Premium growth of 4.2% a year does not take into account inflation. When AFLAC grew Japanese premiums by 5% a year from 2005 through 2014, the average inflation rate in Japan was 0.21% Removing inflation, AFLAC grew Japanese premiums by a real rate of 4.8% a year from 2005 to 2014. Adjusting again for negative population growth, AFLAC's base long-term growth rate for real Japanese premiums is about 4%.
Japanese Quantitative Easing & AFLAC
Virtually all of AFLAC's insurance float is invested into debt securities. AFLAC is heavily exposed to Japanese government bonds. Over 38% of the company's debt securities are Japanese government bonds. The company's second largest holding is Republic of South Africa bonds which make up 0.5% of the company's total debt security holdings.
In the short run, the Bank of Japan's $660+ annual buying binge of Japanese government bonds will likely continue to push up the price of Japanese government bonds. This is good for AFLAC if it decides to liquidate government bonds.
In the long run, the Bank of Japan's actions are likely to create inflation and/or higher interest rates in Japan. Either of these occurrences is bad for bond holders. The Bank of Japan's manic buying of Japanese government bonds is good for bondholders in the short run, but bad in the long run.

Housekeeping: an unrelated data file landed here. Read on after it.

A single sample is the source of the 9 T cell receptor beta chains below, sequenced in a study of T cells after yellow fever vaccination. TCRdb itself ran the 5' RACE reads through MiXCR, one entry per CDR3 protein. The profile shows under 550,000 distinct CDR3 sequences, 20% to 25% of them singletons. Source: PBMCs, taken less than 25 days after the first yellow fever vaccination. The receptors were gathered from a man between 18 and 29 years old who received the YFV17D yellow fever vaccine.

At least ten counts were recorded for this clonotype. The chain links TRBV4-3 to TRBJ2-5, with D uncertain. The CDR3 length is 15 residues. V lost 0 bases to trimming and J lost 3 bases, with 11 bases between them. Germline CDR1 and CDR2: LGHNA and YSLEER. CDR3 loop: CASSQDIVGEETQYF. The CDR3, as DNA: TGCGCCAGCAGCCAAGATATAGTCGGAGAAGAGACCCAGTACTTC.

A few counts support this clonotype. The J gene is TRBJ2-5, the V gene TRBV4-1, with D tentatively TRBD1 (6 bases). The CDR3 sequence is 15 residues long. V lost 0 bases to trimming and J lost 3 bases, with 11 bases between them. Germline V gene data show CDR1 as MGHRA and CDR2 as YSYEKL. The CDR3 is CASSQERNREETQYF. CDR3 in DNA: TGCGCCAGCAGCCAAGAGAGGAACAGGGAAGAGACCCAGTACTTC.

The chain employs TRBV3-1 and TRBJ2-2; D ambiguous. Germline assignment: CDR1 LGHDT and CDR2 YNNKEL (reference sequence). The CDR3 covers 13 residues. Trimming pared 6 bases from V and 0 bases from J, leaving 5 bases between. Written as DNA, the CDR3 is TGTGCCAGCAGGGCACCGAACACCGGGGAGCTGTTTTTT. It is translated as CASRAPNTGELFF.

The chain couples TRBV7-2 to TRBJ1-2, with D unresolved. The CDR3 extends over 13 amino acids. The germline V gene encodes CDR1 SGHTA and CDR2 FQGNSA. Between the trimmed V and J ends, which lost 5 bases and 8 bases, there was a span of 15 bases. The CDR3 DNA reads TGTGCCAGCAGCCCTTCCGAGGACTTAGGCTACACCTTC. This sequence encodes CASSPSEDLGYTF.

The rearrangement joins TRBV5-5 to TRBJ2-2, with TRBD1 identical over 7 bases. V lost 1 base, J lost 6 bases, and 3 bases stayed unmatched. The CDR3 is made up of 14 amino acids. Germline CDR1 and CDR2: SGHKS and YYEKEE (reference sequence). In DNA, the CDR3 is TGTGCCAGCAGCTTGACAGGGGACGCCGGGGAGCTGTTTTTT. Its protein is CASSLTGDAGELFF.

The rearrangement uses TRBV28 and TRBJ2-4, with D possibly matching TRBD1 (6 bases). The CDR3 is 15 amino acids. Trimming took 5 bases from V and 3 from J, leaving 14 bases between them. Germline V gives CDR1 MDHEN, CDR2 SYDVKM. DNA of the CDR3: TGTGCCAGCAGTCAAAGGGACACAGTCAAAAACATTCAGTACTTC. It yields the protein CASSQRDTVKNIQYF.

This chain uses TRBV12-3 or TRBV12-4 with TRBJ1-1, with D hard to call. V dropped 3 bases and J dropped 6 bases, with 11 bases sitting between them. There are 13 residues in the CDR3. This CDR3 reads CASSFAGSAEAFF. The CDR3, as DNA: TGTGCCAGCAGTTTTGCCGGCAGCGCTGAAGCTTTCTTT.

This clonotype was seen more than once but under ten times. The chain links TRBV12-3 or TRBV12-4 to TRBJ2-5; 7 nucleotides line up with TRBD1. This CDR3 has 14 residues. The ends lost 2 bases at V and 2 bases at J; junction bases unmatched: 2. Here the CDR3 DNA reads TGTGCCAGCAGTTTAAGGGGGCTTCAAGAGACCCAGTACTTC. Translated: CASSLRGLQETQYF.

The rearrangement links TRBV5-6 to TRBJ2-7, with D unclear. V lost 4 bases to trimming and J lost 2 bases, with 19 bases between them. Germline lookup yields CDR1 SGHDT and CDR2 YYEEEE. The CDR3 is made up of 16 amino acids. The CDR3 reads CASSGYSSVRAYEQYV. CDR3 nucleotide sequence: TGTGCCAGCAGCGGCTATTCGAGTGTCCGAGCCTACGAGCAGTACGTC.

AFLAC has slightly reduced the percentage of its holdings in Japanese bonds from 40% in 2010 to 38% today. The company had less than 20% of its debt portfolio in Japanese bonds in 2010. If AFLAC's investment team decides to further reduce its position in Japanese government bonds, the company could benefit from the Bank of Japan's bond buying without 'holding the bag' when inflation or rising interest rates occur in Japan and damage bond values.
When interest rates do rise (and they have to eventually), AFLAC stands to gain. Over the last 5 years the company's invested asset base has grown at about 5% a year. Every year, the company can invest more funds into fixed income investments. When interest rates rise, AFLAC's interest income will rise as well. AFLAC Japan's investment yield is currently just 2.81% - down from 3.56% in 2010. For comparison, AFLAC US' investment yield is currently 5.85% - more than double AFLAC Japan's.